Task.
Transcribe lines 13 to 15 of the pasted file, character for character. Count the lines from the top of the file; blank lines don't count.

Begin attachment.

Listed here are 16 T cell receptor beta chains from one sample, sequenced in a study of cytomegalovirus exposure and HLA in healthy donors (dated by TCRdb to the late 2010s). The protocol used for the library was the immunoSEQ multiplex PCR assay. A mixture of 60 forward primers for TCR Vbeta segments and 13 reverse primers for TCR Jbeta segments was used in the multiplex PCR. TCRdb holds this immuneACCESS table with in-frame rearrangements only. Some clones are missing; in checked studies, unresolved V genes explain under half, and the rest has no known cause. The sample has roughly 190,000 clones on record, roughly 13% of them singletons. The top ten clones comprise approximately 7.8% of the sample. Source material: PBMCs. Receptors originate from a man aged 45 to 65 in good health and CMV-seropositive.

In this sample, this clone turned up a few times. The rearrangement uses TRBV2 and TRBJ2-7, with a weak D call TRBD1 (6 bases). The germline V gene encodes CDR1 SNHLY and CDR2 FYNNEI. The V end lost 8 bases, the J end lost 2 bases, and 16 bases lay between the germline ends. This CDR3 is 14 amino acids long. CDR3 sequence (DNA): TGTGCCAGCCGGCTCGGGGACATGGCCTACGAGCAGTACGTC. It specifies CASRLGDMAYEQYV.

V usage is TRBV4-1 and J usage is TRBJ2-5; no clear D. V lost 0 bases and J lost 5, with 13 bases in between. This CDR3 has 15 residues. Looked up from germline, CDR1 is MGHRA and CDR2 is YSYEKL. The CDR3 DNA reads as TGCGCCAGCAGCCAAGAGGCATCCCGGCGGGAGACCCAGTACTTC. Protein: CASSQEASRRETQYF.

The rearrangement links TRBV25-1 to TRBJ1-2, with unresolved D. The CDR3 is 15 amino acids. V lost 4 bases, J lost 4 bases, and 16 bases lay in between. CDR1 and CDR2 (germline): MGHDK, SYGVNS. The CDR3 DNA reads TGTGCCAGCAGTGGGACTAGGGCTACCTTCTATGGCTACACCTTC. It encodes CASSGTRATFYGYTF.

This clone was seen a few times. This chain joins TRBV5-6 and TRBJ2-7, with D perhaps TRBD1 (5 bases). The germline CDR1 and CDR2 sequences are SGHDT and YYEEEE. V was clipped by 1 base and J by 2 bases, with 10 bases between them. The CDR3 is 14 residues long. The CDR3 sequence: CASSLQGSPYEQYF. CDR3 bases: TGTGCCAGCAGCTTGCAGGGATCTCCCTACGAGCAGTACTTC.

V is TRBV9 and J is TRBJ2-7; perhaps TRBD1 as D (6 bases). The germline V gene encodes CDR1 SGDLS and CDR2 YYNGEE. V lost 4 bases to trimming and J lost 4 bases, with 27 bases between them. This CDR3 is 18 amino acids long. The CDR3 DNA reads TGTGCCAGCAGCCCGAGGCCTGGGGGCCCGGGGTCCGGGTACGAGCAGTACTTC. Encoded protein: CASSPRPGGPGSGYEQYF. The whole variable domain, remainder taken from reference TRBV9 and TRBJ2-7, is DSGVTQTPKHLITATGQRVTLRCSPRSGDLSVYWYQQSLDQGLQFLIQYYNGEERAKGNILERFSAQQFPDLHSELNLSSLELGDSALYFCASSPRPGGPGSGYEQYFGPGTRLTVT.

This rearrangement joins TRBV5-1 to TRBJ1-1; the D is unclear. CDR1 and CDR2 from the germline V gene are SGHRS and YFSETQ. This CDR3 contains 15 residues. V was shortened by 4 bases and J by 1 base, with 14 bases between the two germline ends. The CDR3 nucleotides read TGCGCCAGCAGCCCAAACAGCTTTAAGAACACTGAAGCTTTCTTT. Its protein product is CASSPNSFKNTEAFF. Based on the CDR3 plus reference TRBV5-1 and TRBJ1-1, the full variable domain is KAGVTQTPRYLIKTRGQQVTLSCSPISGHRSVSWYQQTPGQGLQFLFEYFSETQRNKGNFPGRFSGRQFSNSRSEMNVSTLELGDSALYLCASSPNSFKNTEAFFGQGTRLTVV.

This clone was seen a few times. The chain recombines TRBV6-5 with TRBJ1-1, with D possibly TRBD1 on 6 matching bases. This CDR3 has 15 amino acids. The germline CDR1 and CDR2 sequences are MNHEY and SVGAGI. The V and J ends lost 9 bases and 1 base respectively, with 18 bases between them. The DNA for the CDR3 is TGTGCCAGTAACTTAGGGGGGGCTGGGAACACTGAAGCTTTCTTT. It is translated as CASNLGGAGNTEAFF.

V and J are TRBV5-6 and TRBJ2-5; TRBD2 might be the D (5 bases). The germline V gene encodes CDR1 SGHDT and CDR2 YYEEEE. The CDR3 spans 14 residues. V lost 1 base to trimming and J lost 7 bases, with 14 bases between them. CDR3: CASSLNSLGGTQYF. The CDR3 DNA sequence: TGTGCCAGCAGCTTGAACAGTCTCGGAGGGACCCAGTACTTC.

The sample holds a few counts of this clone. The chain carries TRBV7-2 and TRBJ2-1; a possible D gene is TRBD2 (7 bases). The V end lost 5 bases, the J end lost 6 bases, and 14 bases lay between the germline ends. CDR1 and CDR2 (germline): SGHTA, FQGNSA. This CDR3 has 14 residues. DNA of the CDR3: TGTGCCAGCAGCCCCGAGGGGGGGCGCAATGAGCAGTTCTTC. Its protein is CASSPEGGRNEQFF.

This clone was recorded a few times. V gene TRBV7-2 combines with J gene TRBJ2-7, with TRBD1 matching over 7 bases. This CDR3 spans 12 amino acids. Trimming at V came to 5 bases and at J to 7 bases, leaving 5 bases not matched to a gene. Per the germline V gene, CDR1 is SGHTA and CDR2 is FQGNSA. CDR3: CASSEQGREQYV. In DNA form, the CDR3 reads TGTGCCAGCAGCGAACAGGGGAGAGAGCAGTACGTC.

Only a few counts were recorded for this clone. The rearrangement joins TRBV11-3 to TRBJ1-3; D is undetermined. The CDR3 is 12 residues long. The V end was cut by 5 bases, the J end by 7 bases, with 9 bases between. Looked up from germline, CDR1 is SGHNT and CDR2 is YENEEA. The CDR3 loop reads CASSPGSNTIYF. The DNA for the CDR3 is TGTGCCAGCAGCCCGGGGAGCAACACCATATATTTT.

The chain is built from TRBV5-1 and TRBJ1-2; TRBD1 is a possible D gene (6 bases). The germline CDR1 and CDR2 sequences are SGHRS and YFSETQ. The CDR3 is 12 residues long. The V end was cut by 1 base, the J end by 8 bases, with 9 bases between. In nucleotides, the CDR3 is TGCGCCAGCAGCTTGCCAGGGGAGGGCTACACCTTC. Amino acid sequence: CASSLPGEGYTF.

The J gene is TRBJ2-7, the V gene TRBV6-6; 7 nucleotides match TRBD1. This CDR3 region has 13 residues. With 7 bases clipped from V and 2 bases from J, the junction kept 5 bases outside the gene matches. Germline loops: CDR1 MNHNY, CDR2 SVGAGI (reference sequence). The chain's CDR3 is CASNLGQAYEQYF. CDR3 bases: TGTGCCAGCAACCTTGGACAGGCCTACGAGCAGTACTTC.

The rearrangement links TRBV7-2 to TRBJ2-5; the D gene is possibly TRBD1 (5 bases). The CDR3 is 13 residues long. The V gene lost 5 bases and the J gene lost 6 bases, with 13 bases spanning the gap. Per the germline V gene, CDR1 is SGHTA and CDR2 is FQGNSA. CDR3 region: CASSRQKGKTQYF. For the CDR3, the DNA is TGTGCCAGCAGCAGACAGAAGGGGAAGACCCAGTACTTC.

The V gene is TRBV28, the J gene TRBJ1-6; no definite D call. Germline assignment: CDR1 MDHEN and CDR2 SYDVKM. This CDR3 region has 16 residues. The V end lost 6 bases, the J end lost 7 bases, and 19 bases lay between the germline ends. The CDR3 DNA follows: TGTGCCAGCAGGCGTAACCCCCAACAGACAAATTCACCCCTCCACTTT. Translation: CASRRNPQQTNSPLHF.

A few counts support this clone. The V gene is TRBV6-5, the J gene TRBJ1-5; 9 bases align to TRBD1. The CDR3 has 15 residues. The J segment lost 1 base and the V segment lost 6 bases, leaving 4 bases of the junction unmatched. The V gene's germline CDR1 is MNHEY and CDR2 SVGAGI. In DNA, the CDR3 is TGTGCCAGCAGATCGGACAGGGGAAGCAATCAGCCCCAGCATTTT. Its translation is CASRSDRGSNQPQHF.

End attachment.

The chain is built from TRBV5-1 and TRBJ1-2; TRBD1 is a possible D gene (6 bases). The germline CDR1 and CDR2 sequences are SGHRS and YFSETQ. The CDR3 is 12 residues long. The V end was cut by 1 base, the J end by 8 bases, with 9 bases between. In nucleotides, the CDR3 is TGCGCCAGCAGCTTGCCAGGGGAGGGCTACACCTTC. Amino acid sequence: CASSLPGEGYTF.

The J gene is TRBJ2-7, the V gene TRBV6-6; 7 nucleotides match TRBD1. This CDR3 region has 13 residues. With 7 bases clipped from V and 2 bases from J, the junction kept 5 bases outside the gene matches. Germline loops: CDR1 MNHNY, CDR2 SVGAGI (reference sequence). The chain's CDR3 is CASNLGQAYEQYF. CDR3 bases: TGTGCCAGCAACCTTGGACAGGCCTACGAGCAGTACTTC.

The rearrangement links TRBV7-2 to TRBJ2-5; the D gene is possibly TRBD1 (5 bases). The CDR3 is 13 residues long. The V gene lost 5 bases and the J gene lost 6 bases, with 13 bases spanning the gap. Per the germline V gene, CDR1 is SGHTA and CDR2 is FQGNSA. CDR3 region: CASSRQKGKTQYF. For the CDR3, the DNA is TGTGCCAGCAGCAGACAGAAGGGGAAGACCCAGTACTTC.